Publicity in new and old media: Kafka revisited

NEMO researcher Matthias Baier experienced the paradox of state secrecy versus new media publicity when investigating a migration case.

Sweden is famous for its publicity principle that holds that all official documents normally are public. There are of course many reasons for keeping official documents secret, but such decisions should be made case by case, and restrictively. Those communicating documents to the press enjoy special privileges. There is however an increasing amount of actors in the new media landscape that challenge these rules. This became apparent when digging into a migration case.

Matthias explains: “The case concerns an asylum seeker – let’s call him John Smith – who was about to be expelled. His tragic history became public, but mass media didn’t disclose his exact personal details. Later, at a blog, I came across the decisions from the migration board and the migration court concerning John Smith. This was not surprising, since court decisions normally are public. These decisions could easily be retrieved from a database at the blog and John Smith’s full identity was disclosed. I then needed a last decision about the case, but could not find it anywhere, so I turned to the migration board.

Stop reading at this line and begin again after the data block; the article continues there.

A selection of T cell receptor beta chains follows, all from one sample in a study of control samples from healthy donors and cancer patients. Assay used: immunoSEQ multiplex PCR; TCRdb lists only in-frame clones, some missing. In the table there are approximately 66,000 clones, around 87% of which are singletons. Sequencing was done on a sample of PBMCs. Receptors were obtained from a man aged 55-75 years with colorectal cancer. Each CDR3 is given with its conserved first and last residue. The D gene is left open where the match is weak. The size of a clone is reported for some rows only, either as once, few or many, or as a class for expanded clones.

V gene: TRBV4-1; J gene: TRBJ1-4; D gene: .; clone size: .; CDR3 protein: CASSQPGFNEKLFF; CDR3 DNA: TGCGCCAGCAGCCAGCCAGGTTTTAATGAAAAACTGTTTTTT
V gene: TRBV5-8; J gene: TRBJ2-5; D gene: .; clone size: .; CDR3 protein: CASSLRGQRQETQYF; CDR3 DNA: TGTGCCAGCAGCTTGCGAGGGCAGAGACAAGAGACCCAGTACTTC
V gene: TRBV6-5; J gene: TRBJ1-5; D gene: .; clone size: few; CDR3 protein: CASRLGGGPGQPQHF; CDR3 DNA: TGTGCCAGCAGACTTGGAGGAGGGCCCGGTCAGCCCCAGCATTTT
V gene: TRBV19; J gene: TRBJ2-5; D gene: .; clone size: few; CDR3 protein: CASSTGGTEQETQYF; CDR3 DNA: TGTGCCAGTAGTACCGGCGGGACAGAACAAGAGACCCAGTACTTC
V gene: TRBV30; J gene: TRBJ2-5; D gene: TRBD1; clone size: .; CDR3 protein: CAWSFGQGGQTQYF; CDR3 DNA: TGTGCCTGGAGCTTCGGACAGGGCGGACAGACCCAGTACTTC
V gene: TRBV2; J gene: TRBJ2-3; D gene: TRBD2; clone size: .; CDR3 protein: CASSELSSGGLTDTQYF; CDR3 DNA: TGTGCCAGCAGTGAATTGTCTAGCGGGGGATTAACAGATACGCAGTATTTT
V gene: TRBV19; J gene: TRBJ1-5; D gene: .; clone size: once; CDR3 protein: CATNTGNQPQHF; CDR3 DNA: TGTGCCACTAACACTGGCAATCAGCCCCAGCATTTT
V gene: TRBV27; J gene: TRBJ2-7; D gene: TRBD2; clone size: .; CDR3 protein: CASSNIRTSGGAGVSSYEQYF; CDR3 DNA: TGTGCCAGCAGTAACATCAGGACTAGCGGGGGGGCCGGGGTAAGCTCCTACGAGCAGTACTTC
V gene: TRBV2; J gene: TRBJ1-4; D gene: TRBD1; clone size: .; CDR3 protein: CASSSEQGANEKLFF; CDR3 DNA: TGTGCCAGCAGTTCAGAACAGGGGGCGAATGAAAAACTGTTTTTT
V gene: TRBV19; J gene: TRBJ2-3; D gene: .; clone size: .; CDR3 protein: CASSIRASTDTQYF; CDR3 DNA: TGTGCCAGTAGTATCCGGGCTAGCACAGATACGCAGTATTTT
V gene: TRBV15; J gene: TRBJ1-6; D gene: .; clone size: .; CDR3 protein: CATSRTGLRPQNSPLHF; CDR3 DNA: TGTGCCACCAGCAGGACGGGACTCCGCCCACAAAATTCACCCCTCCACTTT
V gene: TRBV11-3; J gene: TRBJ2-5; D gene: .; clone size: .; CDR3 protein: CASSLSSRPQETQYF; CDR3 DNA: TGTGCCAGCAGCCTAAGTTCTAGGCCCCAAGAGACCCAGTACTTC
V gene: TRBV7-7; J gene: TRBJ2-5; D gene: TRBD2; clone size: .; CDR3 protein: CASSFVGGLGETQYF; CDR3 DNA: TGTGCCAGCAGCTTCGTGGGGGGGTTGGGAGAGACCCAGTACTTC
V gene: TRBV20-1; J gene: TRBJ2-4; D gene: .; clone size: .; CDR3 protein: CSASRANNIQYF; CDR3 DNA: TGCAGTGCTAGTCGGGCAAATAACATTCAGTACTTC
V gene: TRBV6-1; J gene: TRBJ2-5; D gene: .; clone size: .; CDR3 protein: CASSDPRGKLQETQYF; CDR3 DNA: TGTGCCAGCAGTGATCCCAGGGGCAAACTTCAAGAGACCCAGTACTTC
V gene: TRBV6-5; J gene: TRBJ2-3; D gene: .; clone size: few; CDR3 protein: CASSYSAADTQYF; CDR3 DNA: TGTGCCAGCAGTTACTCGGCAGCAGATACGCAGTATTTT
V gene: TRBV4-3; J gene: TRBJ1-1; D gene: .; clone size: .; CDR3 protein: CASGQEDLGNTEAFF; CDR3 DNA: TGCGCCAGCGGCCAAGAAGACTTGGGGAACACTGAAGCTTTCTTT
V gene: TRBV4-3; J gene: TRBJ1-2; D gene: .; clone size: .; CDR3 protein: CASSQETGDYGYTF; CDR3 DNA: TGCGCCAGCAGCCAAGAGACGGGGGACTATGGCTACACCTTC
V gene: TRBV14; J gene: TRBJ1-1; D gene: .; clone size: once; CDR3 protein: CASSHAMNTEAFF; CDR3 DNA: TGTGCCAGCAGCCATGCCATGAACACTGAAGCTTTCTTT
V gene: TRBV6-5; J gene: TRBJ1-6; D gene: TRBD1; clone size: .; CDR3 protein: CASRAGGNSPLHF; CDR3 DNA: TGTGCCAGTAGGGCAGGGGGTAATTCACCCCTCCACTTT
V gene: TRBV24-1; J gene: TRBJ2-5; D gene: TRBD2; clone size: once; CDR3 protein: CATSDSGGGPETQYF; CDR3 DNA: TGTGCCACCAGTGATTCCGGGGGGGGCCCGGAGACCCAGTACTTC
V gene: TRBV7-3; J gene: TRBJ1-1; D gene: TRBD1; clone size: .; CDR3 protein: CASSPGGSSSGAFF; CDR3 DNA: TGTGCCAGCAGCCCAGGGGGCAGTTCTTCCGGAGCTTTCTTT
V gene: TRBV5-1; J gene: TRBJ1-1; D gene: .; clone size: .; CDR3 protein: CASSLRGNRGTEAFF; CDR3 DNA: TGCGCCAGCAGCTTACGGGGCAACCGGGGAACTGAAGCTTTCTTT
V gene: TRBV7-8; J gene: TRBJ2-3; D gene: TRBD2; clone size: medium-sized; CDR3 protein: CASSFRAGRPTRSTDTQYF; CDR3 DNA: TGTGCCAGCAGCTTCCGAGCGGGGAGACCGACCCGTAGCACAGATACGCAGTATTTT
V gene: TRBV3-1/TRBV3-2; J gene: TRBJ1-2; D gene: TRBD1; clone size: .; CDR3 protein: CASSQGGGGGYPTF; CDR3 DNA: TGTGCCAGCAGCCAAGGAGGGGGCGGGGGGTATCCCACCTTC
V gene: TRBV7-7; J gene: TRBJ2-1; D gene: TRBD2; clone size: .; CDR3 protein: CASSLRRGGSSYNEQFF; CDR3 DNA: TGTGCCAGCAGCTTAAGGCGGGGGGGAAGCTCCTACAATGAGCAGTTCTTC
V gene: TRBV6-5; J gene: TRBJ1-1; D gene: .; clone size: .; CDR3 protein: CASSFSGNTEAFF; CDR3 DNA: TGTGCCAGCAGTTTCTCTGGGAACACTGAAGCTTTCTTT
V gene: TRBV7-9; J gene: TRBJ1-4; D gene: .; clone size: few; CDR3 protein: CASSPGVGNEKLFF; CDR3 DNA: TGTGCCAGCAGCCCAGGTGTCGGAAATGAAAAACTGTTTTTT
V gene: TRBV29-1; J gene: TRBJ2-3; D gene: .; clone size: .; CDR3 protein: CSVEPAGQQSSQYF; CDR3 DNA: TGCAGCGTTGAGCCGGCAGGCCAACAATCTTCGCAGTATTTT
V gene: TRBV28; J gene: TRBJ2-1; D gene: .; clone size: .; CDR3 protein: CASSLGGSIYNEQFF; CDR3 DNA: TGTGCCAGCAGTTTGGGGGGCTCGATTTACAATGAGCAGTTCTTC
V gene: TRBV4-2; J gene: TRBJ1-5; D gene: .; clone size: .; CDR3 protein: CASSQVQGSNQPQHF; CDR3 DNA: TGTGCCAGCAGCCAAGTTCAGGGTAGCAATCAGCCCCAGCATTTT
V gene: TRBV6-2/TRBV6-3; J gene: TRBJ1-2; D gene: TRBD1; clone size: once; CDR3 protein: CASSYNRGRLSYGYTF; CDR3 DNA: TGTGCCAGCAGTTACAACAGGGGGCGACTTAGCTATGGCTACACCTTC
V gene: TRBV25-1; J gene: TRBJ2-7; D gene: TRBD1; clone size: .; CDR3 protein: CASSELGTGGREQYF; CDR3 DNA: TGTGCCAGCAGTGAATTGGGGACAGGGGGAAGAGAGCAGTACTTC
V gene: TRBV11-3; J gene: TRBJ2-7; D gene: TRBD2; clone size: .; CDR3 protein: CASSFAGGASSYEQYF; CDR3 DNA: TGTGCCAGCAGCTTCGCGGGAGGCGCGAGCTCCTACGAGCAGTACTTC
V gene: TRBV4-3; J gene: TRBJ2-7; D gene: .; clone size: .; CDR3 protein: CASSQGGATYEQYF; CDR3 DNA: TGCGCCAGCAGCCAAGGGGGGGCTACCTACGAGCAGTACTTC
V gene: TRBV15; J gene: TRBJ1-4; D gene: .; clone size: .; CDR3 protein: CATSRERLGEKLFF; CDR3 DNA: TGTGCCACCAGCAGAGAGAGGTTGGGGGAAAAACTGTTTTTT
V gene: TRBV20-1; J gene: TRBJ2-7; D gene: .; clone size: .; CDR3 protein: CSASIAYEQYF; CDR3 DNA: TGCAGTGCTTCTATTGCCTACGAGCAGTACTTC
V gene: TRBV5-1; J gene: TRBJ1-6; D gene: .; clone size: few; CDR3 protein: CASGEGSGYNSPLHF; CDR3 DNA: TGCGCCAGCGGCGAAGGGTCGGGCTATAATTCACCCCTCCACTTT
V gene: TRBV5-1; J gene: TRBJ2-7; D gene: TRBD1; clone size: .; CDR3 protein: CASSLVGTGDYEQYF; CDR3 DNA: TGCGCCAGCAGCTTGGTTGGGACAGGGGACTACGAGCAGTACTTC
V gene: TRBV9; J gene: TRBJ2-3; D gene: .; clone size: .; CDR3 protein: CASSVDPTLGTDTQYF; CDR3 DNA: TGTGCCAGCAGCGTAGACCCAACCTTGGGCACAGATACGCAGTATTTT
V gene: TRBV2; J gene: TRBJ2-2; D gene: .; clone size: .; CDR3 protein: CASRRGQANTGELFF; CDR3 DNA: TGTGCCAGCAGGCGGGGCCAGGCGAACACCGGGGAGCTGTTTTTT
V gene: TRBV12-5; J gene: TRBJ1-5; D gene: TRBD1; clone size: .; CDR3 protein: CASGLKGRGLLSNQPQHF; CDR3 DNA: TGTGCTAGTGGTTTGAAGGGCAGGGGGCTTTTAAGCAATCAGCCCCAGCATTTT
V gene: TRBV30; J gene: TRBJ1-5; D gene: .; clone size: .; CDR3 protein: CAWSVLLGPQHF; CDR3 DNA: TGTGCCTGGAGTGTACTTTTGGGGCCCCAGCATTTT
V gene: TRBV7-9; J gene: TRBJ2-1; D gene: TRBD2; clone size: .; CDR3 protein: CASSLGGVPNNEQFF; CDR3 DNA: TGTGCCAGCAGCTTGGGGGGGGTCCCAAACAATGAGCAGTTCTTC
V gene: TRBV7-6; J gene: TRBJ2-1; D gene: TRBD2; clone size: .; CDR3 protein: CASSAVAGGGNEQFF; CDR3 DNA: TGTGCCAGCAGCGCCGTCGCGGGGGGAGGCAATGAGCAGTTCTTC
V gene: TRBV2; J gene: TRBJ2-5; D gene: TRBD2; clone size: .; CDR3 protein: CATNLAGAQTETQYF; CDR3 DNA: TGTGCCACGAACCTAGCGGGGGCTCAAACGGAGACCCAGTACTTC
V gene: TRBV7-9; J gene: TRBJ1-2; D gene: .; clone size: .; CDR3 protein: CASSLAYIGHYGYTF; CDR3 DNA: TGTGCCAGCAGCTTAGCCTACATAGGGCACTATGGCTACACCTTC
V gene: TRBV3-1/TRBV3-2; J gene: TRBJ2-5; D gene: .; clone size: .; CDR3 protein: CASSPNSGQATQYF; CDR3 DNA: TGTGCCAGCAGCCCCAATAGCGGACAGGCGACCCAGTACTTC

“Now the Kafka process started.

“First I used a web template for official documents at the migration board. After some days my request for the document was turned down as I didn’t have John Smith’s authorization. I thought this was a mistake by the automatic system and called the migration board. After some days trying to circumvent the switchboard (for X, press 1…), I finally reached a person at the registrar; they always know. Given obscure and negative answers, and a bit irritated, I was passed on to someone up in the hierarchy that could deal with my request. This person, legally competent, referred me still further up in the hierarchy to a central staff lawyer. Quite irritated, I was informed that all decisions of this kind were secret. After several formal requests and answers sent back and forth through mail (not e-mail) I got a copy of the decision after I had signed a commitment to keep the document secret and keep it safe.

“Now the document is kept in a safe at the department of Sociology of Law, while most of the information about the case is still public, accessible through a handy database on a blog.”

  • Matthias Baier is working with ISK researcher Marja Åkerström on a NEMO-funded project, Adjudication as Democratic Practice: Discourses on Court Decisions in a New Media Landscape 
This entry was posted in Uncategorized. Bookmark the permalink.

Write a Comment

* Required